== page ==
– Mark E. Smith

We don’t know for certain, since some attachments and schedules have not been released (probably because they aren’t ready yet), but a current “draft” of the contract has been published (PDF). (One provision, incidentally, states that the contract will never be considered secret. Do keep that in mind should it ever be signed.)

  • If the successful vendor fails to produce and install a piece of street furniture, the city can hire somebody else to do it (¶3[c]). Let’s see if the city actually does that.
  • “The City may reject the proposed locations of [ad c]aissons in any instance and for any reason” (¶4[d]). The vendor must “cease construction and/or remove or relocate” an item “for any reasonable municipal purpose or concern whatsoever” (¶5[d]). Nothing prevents a citizen from writing in and providing a reason, purpose, or concern for the city to reject a proposed location or remove or relocate an item. I speculate it may be possible to file lawsuits against the city to require the enforcement of such provisions if a reason, purpose, or concern is supplied. (The vendor cannot remove or relocate any item without city permission [¶5(g)].)
  • There is no requirement whatsoever to use “sustainable/innovative technologies,” which the vendor must merely “explore” (¶4[g]).
  • “The Company shall, at its sole expense, produce and install TTC route maps in each new shelter” (¶4[j]): Does “produce” mean “redesign, typeset, and print from scratch”?
  • The city can decide unilaterally to install items of street furniture anywhere it wants in Toronto, explicitly including parks (¶4[m]). They really mean that, as the clause is provided “[f]or greater certainty.”
  • The vendor needs city approval to sell its designs somewhere else, but such approval “may be unreasonably or arbitrarily withheld” (sic; ¶4[n]).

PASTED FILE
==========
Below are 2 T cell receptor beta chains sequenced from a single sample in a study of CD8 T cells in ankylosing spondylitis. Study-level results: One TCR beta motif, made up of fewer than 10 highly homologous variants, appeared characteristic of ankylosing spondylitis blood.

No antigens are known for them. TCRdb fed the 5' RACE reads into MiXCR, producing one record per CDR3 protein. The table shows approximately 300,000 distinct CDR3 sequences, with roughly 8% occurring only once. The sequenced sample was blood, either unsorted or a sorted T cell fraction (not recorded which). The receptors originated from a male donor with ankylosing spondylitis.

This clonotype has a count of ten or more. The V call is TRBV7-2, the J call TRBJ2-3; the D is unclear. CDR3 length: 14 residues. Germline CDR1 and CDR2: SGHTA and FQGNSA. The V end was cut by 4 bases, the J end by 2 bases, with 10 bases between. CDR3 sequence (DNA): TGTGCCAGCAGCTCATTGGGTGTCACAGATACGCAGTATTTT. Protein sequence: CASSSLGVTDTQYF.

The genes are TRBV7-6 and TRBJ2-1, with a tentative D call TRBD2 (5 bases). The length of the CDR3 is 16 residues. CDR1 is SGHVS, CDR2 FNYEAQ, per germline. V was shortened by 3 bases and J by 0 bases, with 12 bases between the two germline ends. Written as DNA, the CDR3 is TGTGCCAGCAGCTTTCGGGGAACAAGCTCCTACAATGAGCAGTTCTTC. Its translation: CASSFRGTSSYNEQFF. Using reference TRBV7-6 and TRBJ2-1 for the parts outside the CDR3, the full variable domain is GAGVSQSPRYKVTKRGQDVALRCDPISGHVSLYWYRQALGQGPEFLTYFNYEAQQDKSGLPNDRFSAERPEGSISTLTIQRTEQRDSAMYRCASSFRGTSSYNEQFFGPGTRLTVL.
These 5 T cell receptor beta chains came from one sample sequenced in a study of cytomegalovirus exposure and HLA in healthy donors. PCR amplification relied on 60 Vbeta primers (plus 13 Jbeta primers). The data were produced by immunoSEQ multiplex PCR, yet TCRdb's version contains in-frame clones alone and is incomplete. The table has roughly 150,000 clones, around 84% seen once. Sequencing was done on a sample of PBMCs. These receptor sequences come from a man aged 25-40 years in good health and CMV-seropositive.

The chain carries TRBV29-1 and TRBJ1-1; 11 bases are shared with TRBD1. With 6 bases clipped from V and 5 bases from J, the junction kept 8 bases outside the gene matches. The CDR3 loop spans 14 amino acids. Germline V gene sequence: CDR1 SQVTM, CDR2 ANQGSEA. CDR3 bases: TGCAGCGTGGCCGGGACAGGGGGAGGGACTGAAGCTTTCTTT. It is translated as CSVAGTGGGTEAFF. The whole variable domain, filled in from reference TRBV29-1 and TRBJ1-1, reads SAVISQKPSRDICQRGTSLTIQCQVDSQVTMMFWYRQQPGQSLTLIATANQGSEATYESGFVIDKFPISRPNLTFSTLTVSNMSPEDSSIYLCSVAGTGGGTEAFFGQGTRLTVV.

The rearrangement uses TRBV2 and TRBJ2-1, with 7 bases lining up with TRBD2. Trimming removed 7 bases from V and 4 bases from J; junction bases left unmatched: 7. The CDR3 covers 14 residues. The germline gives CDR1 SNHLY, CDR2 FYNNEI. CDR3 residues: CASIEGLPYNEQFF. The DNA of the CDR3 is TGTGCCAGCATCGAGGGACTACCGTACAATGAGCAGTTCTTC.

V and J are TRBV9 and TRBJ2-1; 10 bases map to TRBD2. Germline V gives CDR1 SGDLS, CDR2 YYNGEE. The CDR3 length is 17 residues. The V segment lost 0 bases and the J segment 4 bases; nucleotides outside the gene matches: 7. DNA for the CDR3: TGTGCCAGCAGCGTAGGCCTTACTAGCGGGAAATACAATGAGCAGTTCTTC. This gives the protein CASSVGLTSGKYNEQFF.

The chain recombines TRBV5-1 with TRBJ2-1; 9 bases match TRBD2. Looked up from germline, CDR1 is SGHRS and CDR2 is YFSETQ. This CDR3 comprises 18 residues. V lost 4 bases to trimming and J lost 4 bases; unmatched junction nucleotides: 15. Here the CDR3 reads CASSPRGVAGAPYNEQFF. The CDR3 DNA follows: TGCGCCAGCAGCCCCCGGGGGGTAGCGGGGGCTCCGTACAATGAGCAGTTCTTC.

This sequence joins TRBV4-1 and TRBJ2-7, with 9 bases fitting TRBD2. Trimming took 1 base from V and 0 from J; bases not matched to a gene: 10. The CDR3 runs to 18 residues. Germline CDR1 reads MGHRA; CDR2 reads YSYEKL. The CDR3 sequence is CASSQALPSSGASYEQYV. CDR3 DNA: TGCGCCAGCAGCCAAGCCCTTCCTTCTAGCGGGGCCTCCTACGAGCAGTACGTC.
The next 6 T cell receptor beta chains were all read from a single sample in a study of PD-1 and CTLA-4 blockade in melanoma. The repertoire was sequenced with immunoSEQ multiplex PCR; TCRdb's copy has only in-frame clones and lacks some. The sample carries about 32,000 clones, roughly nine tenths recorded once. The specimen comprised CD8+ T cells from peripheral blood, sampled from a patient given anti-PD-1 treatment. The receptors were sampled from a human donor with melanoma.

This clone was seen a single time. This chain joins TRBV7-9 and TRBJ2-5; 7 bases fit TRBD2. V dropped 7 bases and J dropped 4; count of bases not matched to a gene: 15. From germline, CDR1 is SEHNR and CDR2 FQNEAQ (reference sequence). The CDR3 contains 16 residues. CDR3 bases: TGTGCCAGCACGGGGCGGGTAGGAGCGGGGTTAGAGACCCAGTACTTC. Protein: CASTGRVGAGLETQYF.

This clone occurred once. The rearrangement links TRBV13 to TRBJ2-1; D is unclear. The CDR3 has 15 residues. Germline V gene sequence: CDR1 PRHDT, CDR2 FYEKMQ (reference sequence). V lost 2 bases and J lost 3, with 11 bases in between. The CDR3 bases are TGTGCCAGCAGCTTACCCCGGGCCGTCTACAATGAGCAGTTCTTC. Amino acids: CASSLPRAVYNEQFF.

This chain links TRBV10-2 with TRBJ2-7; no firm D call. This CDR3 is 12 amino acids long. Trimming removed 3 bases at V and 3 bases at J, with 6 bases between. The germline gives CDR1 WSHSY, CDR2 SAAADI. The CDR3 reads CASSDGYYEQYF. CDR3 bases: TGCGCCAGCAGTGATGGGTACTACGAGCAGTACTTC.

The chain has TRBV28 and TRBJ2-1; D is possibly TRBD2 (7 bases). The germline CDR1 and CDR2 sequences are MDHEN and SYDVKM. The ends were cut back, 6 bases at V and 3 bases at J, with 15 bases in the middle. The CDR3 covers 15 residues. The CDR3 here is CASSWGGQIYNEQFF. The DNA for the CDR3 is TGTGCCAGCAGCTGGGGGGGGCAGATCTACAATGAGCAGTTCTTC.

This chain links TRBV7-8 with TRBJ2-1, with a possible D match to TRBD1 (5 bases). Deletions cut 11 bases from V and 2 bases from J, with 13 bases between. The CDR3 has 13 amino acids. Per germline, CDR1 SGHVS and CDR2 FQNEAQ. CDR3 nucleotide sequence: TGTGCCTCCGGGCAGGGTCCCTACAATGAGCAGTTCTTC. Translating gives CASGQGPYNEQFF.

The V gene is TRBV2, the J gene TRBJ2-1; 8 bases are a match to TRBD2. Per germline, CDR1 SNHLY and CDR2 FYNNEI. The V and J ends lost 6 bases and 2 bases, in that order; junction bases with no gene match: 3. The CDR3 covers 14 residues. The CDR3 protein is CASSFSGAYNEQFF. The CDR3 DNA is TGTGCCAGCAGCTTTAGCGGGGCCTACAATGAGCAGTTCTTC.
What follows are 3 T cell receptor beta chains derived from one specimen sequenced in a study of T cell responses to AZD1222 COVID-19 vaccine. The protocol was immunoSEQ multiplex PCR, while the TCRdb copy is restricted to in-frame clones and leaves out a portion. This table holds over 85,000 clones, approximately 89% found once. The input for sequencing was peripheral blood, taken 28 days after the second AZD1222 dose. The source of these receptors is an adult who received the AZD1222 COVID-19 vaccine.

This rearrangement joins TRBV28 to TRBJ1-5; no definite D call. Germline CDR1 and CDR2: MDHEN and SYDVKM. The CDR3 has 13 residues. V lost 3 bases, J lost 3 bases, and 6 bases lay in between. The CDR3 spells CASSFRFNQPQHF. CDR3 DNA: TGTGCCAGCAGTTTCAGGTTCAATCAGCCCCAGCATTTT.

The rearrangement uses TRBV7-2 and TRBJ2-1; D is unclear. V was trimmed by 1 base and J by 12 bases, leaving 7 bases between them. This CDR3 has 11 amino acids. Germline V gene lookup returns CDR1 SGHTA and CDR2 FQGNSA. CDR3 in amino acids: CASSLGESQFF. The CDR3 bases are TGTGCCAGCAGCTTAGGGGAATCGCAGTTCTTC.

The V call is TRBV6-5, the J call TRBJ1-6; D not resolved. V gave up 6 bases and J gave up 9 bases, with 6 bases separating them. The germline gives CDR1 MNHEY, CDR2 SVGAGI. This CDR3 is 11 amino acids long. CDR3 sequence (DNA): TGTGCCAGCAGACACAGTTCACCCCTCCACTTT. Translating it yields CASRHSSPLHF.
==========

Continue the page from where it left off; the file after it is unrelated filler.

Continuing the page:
• This one’s important (emphasis added): The vendor has to pay the city a hundred grand “to fund a design study to be undertaken by the City for the purpose of recommending complementary design solutions for bollards, pedestrian railings, tree grates, maintenance covers, sidewalk subway entrance portals [q.v.] and other street amenities… for the purpose of complementing and enhancing the Street Furniture designs” (¶4[o]). Yes, that means this is not the end of the domination of Jerry “Wayfinding of the Apocalypse” Kramer, the presumptive author of any such study to “standardize” everything else in the city that is untouched by the current street-furniture proposal.
  • This one’s very important: “The Company shall not, under any circumstances, place or permit the placing of advertising on benches or any stand-alone street furniture elements” [¶10[f](iii)]. As stated, a bus shelter sitting there by itself cannot include advertising. Neither could a garbage can.

The foregoing posting appeared on Joe Clark’s personal Weblog on 2007.04.25 15:07. This presentation was designed for printing and omits components that make sense only onscreen. (If you are seeing this on a screen, then the page stylesheet was not loaded or not loaded properly.) The permanent link is:

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